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IPCC: CLIMATE CHANGE


THE INTERGOVERNMENTAL PANEL ON CLIMATE CHANGE


The Intergovernmental Panel on Climate Change (IPCC) produces reports that support the main international treaty on climate change, the United Nations Framework Convention on Climate Change (UNFCCC). To date, the Panel has so far produced four assessment reports, and will finalize its Fifth Assessment Report (AR5) in October this year. The following is a brief summary of the Working Reports that comprise the Fifth Assessment Report.


The Editor


The Intergovernmental Panel on Climate Change (IPCC) was founded in 1988 by request of member governments of the United Nations. It is a scientific intergovernmental body under the auspices of the United Nations.


It was set up by the World Meteorological Organization (WMO) and the United Nations Environment Programme (UNEP) to assess climate change and its impact worldwide, hereby formulating adequate response strategies. Since 1990, the IPCC has published four comprehensive assessment reports, covering topics such as climate science, the impact of climate change worldwide, adaptation, vulnerability and mitigation strategies. Assessments consist of three Working Group Reports plus a Synthesis Report. The latter summarizes the materials of the three Working Group Reports as well as special reports. It presents the information in a non-technical style suitable for policymakers.


This year two Working Reports have been released on the impact of climate change, adaption strategies


198 | The Parliamentarian | 2014: Issue Three


and vulnerability (Working Group Report II) and the mitigation of climate change (Working Group Report III). They were preceded by a report on the physical science basis of climate change, published in 2013 (Working Group Report I).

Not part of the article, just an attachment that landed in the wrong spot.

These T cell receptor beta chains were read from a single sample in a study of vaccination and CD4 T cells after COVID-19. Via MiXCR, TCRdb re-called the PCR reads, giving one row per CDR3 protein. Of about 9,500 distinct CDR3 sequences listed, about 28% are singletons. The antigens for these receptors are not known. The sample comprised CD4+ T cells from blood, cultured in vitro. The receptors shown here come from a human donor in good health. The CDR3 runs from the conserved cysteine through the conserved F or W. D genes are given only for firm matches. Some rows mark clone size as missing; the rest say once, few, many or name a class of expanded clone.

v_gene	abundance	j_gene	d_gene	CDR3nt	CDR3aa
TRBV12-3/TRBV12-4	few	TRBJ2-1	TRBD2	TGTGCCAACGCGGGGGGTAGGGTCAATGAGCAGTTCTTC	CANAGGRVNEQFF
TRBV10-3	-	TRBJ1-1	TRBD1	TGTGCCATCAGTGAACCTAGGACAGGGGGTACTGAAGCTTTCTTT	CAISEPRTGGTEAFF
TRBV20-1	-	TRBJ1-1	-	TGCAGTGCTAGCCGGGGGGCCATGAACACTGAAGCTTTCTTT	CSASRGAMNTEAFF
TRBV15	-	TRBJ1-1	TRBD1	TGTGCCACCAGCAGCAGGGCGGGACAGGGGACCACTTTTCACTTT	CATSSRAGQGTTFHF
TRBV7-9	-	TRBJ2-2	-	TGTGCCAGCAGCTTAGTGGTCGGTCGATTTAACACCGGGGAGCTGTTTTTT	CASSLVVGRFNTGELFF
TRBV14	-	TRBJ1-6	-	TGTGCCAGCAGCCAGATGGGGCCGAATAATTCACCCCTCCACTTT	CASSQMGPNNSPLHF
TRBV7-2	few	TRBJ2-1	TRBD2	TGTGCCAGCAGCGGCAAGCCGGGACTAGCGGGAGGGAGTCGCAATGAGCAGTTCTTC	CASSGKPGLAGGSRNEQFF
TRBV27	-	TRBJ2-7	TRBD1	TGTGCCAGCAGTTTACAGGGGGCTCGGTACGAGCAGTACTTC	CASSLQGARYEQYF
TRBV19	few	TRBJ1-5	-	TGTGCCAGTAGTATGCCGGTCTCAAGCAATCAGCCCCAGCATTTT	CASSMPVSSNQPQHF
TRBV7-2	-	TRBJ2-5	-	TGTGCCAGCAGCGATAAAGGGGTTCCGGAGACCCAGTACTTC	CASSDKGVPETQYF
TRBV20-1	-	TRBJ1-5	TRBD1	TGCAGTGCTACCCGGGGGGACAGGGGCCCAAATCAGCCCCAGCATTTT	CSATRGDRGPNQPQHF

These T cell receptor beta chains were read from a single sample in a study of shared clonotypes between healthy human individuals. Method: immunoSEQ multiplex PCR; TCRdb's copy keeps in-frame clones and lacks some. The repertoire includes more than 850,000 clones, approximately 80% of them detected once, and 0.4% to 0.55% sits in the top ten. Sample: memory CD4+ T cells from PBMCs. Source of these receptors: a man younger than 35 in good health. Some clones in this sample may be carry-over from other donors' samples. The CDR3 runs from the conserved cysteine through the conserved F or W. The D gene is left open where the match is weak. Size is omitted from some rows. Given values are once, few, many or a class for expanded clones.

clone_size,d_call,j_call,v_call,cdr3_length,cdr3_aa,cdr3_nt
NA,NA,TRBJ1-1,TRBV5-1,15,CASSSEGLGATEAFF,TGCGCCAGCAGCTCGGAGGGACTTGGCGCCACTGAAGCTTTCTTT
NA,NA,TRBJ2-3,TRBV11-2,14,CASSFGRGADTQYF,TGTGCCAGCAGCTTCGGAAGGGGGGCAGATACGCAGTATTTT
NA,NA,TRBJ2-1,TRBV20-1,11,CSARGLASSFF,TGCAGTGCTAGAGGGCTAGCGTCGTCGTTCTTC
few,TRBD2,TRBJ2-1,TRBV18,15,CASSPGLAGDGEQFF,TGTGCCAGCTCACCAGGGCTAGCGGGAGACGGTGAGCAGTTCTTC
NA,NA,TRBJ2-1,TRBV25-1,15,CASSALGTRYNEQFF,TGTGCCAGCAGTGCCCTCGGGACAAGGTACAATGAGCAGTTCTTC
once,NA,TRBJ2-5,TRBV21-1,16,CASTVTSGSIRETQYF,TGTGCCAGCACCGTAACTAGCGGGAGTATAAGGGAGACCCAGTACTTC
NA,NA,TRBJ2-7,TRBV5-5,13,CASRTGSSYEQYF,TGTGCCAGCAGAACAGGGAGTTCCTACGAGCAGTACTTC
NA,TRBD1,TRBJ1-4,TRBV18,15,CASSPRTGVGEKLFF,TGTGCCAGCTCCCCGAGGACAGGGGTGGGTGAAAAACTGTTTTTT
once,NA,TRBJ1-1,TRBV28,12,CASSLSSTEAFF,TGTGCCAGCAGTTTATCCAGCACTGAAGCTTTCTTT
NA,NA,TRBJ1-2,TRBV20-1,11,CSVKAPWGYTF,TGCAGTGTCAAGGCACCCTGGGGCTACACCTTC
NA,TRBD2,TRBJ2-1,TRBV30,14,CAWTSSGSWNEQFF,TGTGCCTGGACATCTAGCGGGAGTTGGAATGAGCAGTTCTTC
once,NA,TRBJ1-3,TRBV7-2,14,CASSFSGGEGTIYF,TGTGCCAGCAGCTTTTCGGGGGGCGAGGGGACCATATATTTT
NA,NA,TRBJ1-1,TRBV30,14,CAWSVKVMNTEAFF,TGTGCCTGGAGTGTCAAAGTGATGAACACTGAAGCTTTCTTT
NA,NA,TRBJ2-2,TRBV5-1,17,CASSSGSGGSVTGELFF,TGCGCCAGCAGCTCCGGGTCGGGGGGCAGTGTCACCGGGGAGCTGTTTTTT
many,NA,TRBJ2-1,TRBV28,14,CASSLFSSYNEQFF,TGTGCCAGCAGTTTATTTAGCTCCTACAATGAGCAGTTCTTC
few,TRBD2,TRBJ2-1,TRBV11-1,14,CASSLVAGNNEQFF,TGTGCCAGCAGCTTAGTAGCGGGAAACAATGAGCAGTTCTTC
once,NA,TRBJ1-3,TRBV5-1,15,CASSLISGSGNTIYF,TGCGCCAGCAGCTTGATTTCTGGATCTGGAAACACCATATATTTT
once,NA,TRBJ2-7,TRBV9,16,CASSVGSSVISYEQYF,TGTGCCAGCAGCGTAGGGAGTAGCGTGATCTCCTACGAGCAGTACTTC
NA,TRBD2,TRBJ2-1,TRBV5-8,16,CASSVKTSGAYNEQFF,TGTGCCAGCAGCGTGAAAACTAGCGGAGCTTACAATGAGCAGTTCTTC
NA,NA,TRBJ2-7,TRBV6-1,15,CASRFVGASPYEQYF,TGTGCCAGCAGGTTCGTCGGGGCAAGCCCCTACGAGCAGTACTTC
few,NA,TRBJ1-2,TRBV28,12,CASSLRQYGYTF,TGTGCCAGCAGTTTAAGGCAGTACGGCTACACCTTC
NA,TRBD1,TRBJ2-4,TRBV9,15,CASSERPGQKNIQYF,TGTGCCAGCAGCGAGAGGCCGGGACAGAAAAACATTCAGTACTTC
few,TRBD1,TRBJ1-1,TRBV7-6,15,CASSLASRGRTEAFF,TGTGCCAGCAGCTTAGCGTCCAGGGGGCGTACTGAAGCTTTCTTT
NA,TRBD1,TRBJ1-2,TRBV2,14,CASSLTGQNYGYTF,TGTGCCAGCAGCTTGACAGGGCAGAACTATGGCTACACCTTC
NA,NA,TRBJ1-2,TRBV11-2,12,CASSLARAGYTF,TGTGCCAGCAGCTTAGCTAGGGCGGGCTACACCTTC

While Working Report I confirmed that it is extremely likely that human activity has been the dominant cause for global warming since the mid-20th century, Working Report II details the impacts of climate change to date and confirms that its effects are occurring in all continents and across all oceans. The most recently released report, the Working Group Report III, asserts that global emissions of greenhouse gases have risen despite growing policy efforts to reduce climate change. In fact, emissions grew more quickly between 2000 and 2010 than in each of the three previous decades. This implies that if a dangerous rise in temperature is to be prevented, business as usual cannot prevail.1


The report states that an increase in global temperature rise can be limited to 2°C above pre-industrial levels. This can be achieved by


lowering global greenhouse gas emissions by 40 to 70 per cent – compared with emissions of 2010 – by mid-century and near-zero by the end of this century. This could be effected by investing into a wide array of technological measures. These include quadrupling low-carbon energy from renewable resources by 2050 as well as enhancing energy efficiency, which could give humanity more flexibility in deploying a wide range of techniques to cope with the reduction of greenhouse gases. Other options include the use of nuclear power, bioenergy and fossil energy, however not without relying on carbon capture and storage, a developing technology that buries carbon dioxide but carries risks.


Estimations of costs for mitigation vary. In business-as-usual scenarios, the report dismisses fears that drastically reducing emissions would inhibit global economic growth. In fact, global growth would only divert 0.06 per cent from expected global growth rates of 1.3 to 3 per cent, if the recommendations of the IPCC would materialize.2


This figure does not


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